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Ringiovanire a 60 anni?

La rivoluzione cubana – se di “rivoluzione” ancora è lecito parlare – ha da meno di due settimane compiuto sessant’anni. E non pochi – tra questi l’inviato di World Policy Review, William M. LeoGrande, si chiedono se l’isola sia, a dispetto della piuttosto veneranda età sulle soglie di un cambiamento radicale. La conclusione è – prevedibilmente – alquanto interlocutoria. Qualcosa si va muovendo, soprattutto grazie all’arrivo di internet. Ma nulla ha ancora neppure sfiorato le strutture portanti di un regime intrinsecamente autoritario. Ecco l’articolo

Sixty Years After the Revolution, Is a New Cuba Emerging?

William M. LeoGrande Monday, Jan. 14, 2019

Is the Cuban Revolution reinventing itself at age 60? That was my unmistakable impression during a visit to Cuba last month. Change is in the air as the island celebrates the anniversary of the 1959 revolution.

Last year, Raul Castro stepped down as president in favor of his protégé, 58-year-old Miguel Diaz-Canel, who promised a “new Cuba”—a government more open and responsive to people’s needs. In the ensuing months, three constituencies—the churches, the private sector and the arts community—took advantage of that promise to launch organized campaigns pushing back against government policies they opposed. And in each case, the government backed off.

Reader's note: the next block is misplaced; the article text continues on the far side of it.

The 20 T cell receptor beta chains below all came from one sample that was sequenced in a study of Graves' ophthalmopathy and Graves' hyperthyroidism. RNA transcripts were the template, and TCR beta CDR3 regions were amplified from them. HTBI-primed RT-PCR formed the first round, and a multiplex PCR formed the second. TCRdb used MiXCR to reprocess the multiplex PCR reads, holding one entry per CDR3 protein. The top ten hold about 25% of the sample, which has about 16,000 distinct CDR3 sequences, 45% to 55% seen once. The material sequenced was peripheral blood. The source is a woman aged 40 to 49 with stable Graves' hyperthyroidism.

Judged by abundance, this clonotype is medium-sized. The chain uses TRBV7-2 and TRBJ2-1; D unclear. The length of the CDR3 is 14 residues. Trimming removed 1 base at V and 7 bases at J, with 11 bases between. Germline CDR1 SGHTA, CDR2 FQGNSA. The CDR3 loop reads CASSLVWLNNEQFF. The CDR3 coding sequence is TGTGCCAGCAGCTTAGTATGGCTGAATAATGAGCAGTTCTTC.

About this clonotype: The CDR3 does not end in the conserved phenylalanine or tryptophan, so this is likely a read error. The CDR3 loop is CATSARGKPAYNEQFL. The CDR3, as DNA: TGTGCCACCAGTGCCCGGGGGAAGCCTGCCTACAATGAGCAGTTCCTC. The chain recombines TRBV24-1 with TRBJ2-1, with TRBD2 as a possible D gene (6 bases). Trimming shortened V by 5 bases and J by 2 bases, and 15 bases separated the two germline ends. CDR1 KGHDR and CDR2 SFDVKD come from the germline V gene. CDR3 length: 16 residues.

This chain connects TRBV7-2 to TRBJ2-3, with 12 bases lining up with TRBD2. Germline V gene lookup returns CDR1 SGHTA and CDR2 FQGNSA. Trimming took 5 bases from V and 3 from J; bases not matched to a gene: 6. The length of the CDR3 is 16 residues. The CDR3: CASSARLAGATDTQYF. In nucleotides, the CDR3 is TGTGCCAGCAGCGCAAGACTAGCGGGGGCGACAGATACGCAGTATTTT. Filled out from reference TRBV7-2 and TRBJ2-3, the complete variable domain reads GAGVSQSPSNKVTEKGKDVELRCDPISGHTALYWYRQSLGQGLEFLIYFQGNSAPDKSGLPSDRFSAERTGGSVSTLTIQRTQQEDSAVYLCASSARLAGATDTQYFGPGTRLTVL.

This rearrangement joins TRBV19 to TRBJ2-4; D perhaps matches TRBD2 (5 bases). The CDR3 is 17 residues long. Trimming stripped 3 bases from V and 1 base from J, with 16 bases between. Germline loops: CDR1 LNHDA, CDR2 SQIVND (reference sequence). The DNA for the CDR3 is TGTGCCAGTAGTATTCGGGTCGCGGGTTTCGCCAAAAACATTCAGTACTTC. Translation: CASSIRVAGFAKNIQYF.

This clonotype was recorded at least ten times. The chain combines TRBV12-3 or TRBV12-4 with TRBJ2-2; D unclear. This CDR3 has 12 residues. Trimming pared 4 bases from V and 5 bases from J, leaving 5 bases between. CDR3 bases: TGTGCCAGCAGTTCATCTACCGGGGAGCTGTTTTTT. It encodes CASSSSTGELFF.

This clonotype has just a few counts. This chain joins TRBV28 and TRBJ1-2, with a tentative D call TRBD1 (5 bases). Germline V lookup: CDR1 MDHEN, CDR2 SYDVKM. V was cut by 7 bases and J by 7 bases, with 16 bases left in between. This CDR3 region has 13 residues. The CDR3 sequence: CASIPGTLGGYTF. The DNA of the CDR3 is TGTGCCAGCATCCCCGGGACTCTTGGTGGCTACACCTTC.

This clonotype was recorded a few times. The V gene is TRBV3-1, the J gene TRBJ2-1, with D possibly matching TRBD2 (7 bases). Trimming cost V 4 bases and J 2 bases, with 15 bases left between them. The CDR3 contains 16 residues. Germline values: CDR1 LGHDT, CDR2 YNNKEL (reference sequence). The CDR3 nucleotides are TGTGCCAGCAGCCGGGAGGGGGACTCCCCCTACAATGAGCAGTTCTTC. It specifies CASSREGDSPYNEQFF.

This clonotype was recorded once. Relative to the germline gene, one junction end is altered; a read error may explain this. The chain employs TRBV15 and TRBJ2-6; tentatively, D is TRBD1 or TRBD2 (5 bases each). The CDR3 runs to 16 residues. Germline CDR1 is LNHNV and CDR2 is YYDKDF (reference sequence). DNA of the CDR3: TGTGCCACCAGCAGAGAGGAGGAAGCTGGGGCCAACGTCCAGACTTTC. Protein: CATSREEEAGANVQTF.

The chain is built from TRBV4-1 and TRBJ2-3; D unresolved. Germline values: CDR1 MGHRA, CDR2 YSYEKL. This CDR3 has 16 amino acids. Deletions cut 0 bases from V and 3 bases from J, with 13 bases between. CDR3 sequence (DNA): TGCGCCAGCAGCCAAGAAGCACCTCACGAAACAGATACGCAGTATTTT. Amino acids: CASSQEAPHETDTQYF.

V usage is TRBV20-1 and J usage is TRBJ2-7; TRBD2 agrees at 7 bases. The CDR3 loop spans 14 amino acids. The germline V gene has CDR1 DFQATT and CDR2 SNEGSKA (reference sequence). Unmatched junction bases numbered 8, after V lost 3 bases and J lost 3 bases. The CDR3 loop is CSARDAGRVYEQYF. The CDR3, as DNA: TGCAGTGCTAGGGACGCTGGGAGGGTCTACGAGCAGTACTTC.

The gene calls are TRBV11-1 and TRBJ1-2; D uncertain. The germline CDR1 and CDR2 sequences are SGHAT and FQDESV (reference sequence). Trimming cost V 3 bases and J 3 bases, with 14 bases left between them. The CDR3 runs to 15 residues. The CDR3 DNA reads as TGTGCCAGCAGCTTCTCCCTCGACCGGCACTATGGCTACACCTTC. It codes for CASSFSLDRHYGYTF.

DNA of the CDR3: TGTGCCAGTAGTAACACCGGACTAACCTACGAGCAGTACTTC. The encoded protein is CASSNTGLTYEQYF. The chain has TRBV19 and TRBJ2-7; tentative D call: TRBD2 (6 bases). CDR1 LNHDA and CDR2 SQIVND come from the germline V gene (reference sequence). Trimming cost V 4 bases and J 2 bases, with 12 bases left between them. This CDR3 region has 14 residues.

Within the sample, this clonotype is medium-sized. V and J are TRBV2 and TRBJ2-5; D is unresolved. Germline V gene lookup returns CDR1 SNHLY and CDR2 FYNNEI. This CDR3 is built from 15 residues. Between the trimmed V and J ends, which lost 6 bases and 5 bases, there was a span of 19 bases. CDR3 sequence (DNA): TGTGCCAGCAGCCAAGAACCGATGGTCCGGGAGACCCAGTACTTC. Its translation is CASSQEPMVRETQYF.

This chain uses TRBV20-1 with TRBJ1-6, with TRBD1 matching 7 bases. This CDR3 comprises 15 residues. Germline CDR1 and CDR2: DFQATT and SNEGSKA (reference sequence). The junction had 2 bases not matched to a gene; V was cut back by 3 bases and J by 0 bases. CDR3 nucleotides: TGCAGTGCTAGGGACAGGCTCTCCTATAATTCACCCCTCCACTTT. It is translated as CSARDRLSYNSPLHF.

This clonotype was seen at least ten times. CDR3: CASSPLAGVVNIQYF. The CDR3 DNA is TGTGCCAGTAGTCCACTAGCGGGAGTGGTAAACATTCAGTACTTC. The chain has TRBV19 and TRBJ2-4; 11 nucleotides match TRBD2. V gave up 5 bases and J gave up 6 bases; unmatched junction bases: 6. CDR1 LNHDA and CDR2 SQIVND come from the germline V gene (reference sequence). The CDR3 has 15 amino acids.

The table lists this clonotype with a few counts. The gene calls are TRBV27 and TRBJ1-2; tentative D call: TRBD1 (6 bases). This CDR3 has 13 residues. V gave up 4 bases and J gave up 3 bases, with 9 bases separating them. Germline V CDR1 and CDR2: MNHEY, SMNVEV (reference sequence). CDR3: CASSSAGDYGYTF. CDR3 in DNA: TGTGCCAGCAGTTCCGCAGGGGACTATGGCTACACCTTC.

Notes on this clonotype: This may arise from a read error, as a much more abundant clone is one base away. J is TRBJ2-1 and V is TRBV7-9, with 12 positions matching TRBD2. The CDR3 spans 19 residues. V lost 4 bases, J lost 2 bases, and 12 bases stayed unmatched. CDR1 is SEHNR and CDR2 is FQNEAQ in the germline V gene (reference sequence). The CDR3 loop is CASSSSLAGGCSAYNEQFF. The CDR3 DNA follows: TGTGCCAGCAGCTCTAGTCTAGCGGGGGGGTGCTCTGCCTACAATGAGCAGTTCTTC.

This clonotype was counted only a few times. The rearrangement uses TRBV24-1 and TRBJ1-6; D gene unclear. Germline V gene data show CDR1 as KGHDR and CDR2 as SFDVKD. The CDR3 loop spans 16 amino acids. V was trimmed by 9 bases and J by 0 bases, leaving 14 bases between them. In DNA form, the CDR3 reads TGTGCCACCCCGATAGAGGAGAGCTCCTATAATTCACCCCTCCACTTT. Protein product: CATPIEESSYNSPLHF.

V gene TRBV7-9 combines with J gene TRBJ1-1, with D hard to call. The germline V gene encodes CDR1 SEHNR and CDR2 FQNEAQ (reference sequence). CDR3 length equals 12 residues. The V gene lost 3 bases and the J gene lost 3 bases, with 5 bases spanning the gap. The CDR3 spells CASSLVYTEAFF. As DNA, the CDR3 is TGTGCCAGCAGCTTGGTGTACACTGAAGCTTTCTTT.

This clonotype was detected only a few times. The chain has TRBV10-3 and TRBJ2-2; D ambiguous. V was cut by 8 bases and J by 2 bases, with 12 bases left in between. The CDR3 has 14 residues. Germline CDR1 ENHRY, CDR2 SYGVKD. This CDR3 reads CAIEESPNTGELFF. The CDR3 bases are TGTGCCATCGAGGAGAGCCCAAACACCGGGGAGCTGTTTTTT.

The internet played an important role in these campaigns. Since 2009, when Cuban leaders decided that a wired nation was essential for a 21st century economy, internet access has exploded. The government has opened over 800 public Wi-Fi hot spots and cybercafés in the past five years, and home internet access became available in 2017. By the end of 2018, nearly half the Cuban population had personal cell phones—illegal until 2008—and there was 3G internet access for anyone who could afford it, though the price is still out of reach for many. These changes have made possible new forms of communication, networking and organizing via social media.

The first battle began last July, when the government issued over 100 pages of new regulations on the private sector, covering a wide range of operations: food safety, labor contracts, procurement, taxation, the allowable size of private businesses. The new rules were widely interpreted as an attempt by conservatives in the government to limit the growth of the private sector, which had come under intense criticism for black marketeering and tax evasion.